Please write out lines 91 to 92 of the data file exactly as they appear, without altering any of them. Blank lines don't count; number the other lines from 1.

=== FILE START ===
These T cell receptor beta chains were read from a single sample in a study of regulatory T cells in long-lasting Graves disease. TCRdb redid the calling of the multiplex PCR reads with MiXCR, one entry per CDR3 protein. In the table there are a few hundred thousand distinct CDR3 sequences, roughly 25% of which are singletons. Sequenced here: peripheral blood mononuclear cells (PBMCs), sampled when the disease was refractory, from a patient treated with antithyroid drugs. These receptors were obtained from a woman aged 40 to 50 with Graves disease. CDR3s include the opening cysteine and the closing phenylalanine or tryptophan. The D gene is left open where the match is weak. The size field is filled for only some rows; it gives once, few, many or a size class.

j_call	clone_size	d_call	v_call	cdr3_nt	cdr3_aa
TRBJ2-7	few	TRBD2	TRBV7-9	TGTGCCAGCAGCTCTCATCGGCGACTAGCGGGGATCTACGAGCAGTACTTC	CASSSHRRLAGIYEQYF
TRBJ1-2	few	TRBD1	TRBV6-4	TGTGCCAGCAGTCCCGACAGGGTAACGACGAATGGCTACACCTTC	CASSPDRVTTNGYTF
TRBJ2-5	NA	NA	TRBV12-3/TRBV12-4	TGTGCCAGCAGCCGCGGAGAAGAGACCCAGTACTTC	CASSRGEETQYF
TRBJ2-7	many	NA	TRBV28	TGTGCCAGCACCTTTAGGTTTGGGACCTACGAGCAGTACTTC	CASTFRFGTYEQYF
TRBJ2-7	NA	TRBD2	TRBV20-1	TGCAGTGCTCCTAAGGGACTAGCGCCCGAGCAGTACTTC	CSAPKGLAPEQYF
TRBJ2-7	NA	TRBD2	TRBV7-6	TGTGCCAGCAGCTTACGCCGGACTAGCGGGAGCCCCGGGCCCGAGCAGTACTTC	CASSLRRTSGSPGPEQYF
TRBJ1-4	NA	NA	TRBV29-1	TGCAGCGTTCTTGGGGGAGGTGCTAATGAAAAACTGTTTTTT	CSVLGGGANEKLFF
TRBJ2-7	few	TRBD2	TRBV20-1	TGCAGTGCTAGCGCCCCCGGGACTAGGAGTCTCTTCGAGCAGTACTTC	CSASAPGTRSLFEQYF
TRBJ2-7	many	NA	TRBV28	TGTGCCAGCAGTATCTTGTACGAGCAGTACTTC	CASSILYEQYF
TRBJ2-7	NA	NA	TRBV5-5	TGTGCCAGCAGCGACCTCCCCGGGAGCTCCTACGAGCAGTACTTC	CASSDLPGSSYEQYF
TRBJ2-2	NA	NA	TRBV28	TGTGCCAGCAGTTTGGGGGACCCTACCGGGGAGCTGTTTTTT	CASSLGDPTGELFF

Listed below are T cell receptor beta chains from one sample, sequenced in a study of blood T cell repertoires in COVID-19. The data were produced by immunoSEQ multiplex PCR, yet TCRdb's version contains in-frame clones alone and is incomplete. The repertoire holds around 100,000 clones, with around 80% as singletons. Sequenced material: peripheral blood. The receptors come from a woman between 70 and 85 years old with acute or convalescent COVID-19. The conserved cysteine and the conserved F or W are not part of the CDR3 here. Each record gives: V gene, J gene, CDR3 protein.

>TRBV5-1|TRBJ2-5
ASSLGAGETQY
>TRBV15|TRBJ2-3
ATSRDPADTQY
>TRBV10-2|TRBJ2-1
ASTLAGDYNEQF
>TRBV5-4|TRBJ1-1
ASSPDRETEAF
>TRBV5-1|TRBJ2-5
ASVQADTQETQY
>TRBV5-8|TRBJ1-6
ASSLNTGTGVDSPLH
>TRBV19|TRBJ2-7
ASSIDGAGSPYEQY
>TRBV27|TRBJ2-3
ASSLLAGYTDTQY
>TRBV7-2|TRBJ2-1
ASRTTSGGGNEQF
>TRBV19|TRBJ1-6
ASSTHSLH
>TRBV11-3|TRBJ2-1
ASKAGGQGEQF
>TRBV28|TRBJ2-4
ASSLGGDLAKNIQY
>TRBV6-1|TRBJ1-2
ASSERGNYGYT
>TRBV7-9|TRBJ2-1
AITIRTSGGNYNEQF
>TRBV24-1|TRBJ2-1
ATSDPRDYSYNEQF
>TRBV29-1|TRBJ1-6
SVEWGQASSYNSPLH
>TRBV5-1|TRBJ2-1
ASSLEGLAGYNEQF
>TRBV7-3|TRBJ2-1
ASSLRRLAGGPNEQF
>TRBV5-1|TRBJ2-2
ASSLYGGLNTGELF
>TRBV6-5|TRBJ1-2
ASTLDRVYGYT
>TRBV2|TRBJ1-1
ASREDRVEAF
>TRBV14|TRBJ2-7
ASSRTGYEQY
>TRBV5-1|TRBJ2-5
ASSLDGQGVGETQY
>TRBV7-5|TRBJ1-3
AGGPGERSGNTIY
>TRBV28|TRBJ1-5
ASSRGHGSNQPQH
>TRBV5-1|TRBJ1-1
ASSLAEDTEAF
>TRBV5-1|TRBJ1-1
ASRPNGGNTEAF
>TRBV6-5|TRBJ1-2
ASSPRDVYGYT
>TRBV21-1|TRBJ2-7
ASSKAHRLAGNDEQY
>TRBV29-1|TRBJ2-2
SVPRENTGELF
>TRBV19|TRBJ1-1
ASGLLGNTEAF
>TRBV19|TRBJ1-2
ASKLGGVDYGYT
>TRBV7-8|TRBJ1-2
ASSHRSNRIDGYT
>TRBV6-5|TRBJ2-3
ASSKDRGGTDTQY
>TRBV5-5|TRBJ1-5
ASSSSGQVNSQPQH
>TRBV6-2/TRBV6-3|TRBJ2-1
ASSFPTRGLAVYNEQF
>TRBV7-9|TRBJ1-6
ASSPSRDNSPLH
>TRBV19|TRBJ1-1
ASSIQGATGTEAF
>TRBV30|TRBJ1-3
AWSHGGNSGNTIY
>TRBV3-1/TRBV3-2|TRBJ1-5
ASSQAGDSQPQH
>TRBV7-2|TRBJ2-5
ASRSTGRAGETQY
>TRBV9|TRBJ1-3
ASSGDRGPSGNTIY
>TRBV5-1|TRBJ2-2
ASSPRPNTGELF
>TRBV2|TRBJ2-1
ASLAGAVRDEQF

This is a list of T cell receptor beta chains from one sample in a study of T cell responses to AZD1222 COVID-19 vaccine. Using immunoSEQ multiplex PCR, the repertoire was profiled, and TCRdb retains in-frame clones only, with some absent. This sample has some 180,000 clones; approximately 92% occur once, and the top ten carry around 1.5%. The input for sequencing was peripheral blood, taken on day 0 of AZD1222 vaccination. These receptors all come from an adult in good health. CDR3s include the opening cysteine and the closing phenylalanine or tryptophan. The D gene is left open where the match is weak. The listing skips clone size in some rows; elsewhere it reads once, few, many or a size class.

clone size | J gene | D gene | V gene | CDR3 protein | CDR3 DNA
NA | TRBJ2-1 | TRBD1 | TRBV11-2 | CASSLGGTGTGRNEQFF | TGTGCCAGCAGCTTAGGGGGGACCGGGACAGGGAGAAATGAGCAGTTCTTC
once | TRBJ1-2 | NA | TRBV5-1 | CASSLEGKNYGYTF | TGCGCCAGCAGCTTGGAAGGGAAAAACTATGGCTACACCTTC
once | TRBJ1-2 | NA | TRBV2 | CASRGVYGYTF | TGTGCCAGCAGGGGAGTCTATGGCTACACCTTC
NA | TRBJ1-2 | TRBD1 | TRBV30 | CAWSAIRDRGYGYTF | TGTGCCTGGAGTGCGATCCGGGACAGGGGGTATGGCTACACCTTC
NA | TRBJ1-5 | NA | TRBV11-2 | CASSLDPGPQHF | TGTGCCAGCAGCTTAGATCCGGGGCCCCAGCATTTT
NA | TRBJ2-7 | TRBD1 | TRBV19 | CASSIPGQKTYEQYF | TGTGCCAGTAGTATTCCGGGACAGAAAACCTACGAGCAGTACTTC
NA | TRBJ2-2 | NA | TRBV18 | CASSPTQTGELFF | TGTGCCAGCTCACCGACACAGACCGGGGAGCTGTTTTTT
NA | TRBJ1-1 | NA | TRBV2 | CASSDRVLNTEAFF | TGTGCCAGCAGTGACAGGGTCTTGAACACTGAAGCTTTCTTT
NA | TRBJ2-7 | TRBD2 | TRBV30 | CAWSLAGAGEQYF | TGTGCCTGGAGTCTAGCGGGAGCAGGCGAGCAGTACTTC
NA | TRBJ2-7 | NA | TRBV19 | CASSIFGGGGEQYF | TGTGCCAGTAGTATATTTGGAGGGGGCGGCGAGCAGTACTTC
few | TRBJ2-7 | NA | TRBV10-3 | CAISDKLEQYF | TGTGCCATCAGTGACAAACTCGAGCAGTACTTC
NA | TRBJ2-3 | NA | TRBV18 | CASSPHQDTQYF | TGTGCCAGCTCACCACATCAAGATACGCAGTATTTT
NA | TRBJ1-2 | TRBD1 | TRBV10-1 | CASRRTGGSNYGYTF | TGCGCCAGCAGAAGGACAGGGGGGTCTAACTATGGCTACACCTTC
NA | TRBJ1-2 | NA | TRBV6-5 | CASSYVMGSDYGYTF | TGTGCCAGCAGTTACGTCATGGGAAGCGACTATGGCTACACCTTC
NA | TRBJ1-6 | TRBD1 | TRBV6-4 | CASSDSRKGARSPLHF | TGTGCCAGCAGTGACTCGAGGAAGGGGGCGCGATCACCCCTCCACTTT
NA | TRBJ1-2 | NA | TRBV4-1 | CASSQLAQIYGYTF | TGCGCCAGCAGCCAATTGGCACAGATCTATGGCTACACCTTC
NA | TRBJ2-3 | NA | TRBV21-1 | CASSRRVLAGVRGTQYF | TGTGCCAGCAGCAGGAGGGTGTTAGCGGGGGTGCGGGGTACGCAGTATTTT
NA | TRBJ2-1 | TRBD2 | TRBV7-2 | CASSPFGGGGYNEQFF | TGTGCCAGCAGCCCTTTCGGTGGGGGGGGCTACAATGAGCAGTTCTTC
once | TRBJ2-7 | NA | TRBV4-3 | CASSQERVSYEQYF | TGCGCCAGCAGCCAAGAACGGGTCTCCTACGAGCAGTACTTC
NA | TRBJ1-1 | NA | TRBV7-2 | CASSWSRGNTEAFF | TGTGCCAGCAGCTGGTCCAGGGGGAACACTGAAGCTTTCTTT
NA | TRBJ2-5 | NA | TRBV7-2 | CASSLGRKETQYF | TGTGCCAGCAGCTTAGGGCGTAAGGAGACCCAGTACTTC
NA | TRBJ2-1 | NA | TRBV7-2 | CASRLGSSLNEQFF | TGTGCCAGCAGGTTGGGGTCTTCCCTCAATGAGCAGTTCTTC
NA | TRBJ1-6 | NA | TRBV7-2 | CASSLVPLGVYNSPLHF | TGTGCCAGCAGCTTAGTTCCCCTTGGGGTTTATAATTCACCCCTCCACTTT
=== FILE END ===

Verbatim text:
>TRBV30|TRBJ1-3
AWSHGGNSGNTIY